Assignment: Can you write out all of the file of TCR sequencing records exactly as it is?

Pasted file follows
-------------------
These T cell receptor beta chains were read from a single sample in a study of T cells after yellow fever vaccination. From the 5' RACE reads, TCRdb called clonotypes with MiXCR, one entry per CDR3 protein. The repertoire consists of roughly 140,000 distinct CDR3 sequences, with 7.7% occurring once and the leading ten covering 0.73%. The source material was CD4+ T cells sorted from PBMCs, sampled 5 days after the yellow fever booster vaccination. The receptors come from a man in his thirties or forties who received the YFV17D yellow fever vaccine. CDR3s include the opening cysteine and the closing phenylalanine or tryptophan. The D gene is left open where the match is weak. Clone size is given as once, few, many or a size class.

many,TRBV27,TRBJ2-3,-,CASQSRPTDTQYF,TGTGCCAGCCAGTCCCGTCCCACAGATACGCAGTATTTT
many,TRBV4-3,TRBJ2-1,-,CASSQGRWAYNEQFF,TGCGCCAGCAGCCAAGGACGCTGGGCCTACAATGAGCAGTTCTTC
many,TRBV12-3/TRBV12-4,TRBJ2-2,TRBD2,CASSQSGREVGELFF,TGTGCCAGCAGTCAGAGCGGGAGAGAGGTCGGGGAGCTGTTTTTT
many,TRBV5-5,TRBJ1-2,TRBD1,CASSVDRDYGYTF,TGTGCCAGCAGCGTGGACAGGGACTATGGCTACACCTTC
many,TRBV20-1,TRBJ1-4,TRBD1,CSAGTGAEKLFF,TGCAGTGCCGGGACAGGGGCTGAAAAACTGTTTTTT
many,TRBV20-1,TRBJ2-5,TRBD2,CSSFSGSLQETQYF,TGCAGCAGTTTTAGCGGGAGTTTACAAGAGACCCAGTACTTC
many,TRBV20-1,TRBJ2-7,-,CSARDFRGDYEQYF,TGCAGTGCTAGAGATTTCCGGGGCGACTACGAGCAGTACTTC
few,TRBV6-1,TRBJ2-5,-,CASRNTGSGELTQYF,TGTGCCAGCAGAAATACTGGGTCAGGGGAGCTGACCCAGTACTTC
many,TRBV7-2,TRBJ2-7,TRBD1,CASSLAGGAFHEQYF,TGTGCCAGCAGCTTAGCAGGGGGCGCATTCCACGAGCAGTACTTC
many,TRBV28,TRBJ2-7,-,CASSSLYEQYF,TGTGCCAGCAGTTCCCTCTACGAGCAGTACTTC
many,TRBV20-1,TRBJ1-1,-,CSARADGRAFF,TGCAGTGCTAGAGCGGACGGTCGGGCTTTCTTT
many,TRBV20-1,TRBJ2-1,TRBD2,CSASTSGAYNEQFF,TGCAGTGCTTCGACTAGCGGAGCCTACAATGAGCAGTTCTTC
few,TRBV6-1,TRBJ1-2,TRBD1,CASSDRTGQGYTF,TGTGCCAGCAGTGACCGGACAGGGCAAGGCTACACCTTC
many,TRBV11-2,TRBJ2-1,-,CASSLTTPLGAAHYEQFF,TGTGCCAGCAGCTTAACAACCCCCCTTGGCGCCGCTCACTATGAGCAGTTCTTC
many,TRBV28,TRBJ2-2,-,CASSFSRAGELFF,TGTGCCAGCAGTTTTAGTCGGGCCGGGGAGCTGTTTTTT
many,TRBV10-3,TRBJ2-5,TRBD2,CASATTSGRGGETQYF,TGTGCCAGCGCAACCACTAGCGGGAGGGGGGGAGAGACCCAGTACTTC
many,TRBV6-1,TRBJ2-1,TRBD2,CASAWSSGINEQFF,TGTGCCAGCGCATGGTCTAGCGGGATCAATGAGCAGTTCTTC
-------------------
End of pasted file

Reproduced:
These T cell receptor beta chains were read from a single sample in a study of T cells after yellow fever vaccination. From the 5' RACE reads, TCRdb called clonotypes with MiXCR, one entry per CDR3 protein. The repertoire consists of roughly 140,000 distinct CDR3 sequences, with 7.7% occurring once and the leading ten covering 0.73%. The source material was CD4+ T cells sorted from PBMCs, sampled 5 days after the yellow fever booster vaccination. The receptors come from a man in his thirties or forties who received the YFV17D yellow fever vaccine. CDR3s include the opening cysteine and the closing phenylalanine or tryptophan. The D gene is left open where the match is weak. Clone size is given as once, few, many or a size class.

many,TRBV27,TRBJ2-3,-,CASQSRPTDTQYF,TGTGCCAGCCAGTCCCGTCCCACAGATACGCAGTATTTT
many,TRBV4-3,TRBJ2-1,-,CASSQGRWAYNEQFF,TGCGCCAGCAGCCAAGGACGCTGGGCCTACAATGAGCAGTTCTTC
many,TRBV12-3/TRBV12-4,TRBJ2-2,TRBD2,CASSQSGREVGELFF,TGTGCCAGCAGTCAGAGCGGGAGAGAGGTCGGGGAGCTGTTTTTT
many,TRBV5-5,TRBJ1-2,TRBD1,CASSVDRDYGYTF,TGTGCCAGCAGCGTGGACAGGGACTATGGCTACACCTTC
many,TRBV20-1,TRBJ1-4,TRBD1,CSAGTGAEKLFF,TGCAGTGCCGGGACAGGGGCTGAAAAACTGTTTTTT
many,TRBV20-1,TRBJ2-5,TRBD2,CSSFSGSLQETQYF,TGCAGCAGTTTTAGCGGGAGTTTACAAGAGACCCAGTACTTC
many,TRBV20-1,TRBJ2-7,-,CSARDFRGDYEQYF,TGCAGTGCTAGAGATTTCCGGGGCGACTACGAGCAGTACTTC
few,TRBV6-1,TRBJ2-5,-,CASRNTGSGELTQYF,TGTGCCAGCAGAAATACTGGGTCAGGGGAGCTGACCCAGTACTTC
many,TRBV7-2,TRBJ2-7,TRBD1,CASSLAGGAFHEQYF,TGTGCCAGCAGCTTAGCAGGGGGCGCATTCCACGAGCAGTACTTC
many,TRBV28,TRBJ2-7,-,CASSSLYEQYF,TGTGCCAGCAGTTCCCTCTACGAGCAGTACTTC
many,TRBV20-1,TRBJ1-1,-,CSARADGRAFF,TGCAGTGCTAGAGCGGACGGTCGGGCTTTCTTT
many,TRBV20-1,TRBJ2-1,TRBD2,CSASTSGAYNEQFF,TGCAGTGCTTCGACTAGCGGAGCCTACAATGAGCAGTTCTTC
few,TRBV6-1,TRBJ1-2,TRBD1,CASSDRTGQGYTF,TGTGCCAGCAGTGACCGGACAGGGCAAGGCTACACCTTC
many,TRBV11-2,TRBJ2-1,-,CASSLTTPLGAAHYEQFF,TGTGCCAGCAGCTTAACAACCCCCCTTGGCGCCGCTCACTATGAGCAGTTCTTC
many,TRBV28,TRBJ2-2,-,CASSFSRAGELFF,TGTGCCAGCAGTTTTAGTCGGGCCGGGGAGCTGTTTTTT
many,TRBV10-3,TRBJ2-5,TRBD2,CASATTSGRGGETQYF,TGTGCCAGCGCAACCACTAGCGGGAGGGGGGGAGAGACCCAGTACTTC
many,TRBV6-1,TRBJ2-1,TRBD2,CASAWSSGINEQFF,TGTGCCAGCGCATGGTCTAGCGGGATCAATGAGCAGTTCTTC